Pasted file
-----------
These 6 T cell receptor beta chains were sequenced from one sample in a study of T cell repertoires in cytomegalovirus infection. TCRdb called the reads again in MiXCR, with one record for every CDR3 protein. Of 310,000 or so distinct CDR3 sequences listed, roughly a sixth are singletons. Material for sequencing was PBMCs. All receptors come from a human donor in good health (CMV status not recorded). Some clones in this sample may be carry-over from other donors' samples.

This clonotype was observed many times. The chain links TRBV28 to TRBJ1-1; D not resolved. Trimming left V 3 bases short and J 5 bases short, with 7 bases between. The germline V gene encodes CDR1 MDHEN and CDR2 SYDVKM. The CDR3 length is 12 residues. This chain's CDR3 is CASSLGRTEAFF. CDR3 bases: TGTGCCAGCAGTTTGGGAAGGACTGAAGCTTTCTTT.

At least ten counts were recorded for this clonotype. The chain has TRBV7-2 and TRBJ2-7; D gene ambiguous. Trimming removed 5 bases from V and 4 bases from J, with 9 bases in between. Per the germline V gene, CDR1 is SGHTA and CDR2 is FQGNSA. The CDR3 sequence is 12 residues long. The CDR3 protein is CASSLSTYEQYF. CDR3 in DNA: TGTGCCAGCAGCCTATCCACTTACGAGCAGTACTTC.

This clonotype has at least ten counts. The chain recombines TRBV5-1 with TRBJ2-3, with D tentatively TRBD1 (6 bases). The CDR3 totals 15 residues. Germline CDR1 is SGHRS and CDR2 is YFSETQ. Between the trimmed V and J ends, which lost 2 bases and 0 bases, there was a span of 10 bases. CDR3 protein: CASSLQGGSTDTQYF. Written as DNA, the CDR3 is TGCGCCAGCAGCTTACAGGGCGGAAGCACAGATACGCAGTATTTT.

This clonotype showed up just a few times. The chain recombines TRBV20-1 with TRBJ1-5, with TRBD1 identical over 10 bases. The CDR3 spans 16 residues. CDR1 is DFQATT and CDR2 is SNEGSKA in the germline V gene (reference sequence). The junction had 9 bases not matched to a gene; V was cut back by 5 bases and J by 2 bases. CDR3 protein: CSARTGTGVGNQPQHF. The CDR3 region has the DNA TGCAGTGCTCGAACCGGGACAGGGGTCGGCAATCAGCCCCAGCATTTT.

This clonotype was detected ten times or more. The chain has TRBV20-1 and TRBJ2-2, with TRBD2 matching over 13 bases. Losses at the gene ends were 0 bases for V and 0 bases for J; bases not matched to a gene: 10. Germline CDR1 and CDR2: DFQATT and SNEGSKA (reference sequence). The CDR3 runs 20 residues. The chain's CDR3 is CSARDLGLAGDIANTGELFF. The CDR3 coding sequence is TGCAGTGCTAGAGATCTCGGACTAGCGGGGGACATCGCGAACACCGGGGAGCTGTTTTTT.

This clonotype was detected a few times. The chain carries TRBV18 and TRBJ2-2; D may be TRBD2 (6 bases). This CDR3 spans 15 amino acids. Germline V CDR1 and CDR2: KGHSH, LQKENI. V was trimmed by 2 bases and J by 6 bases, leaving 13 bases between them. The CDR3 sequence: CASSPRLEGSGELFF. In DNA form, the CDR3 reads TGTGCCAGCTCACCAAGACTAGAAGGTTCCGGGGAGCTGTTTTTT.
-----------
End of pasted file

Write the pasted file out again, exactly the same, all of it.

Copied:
These 6 T cell receptor beta chains were sequenced from one sample in a study of T cell repertoires in cytomegalovirus infection. TCRdb called the reads again in MiXCR, with one record for every CDR3 protein. Of 310,000 or so distinct CDR3 sequences listed, roughly a sixth are singletons. Material for sequencing was PBMCs. All receptors come from a human donor in good health (CMV status not recorded). Some clones in this sample may be carry-over from other donors' samples.

This clonotype was observed many times. The chain links TRBV28 to TRBJ1-1; D not resolved. Trimming left V 3 bases short and J 5 bases short, with 7 bases between. The germline V gene encodes CDR1 MDHEN and CDR2 SYDVKM. The CDR3 length is 12 residues. This chain's CDR3 is CASSLGRTEAFF. CDR3 bases: TGTGCCAGCAGTTTGGGAAGGACTGAAGCTTTCTTT.

At least ten counts were recorded for this clonotype. The chain has TRBV7-2 and TRBJ2-7; D gene ambiguous. Trimming removed 5 bases from V and 4 bases from J, with 9 bases in between. Per the germline V gene, CDR1 is SGHTA and CDR2 is FQGNSA. The CDR3 sequence is 12 residues long. The CDR3 protein is CASSLSTYEQYF. CDR3 in DNA: TGTGCCAGCAGCCTATCCACTTACGAGCAGTACTTC.

This clonotype has at least ten counts. The chain recombines TRBV5-1 with TRBJ2-3, with D tentatively TRBD1 (6 bases). The CDR3 totals 15 residues. Germline CDR1 is SGHRS and CDR2 is YFSETQ. Between the trimmed V and J ends, which lost 2 bases and 0 bases, there was a span of 10 bases. CDR3 protein: CASSLQGGSTDTQYF. Written as DNA, the CDR3 is TGCGCCAGCAGCTTACAGGGCGGAAGCACAGATACGCAGTATTTT.

This clonotype showed up just a few times. The chain recombines TRBV20-1 with TRBJ1-5, with TRBD1 identical over 10 bases. The CDR3 spans 16 residues. CDR1 is DFQATT and CDR2 is SNEGSKA in the germline V gene (reference sequence). The junction had 9 bases not matched to a gene; V was cut back by 5 bases and J by 2 bases. CDR3 protein: CSARTGTGVGNQPQHF. The CDR3 region has the DNA TGCAGTGCTCGAACCGGGACAGGGGTCGGCAATCAGCCCCAGCATTTT.

This clonotype was detected ten times or more. The chain has TRBV20-1 and TRBJ2-2, with TRBD2 matching over 13 bases. Losses at the gene ends were 0 bases for V and 0 bases for J; bases not matched to a gene: 10. Germline CDR1 and CDR2: DFQATT and SNEGSKA (reference sequence). The CDR3 runs 20 residues. The chain's CDR3 is CSARDLGLAGDIANTGELFF. The CDR3 coding sequence is TGCAGTGCTAGAGATCTCGGACTAGCGGGGGACATCGCGAACACCGGGGAGCTGTTTTTT.

This clonotype was detected a few times. The chain carries TRBV18 and TRBJ2-2; D may be TRBD2 (6 bases). This CDR3 spans 15 amino acids. Germline V CDR1 and CDR2: KGHSH, LQKENI. V was trimmed by 2 bases and J by 6 bases, leaving 13 bases between them. The CDR3 sequence: CASSPRLEGSGELFF. In DNA form, the CDR3 reads TGTGCCAGCTCACCAAGACTAGAAGGTTCCGGGGAGCTGTTTTTT.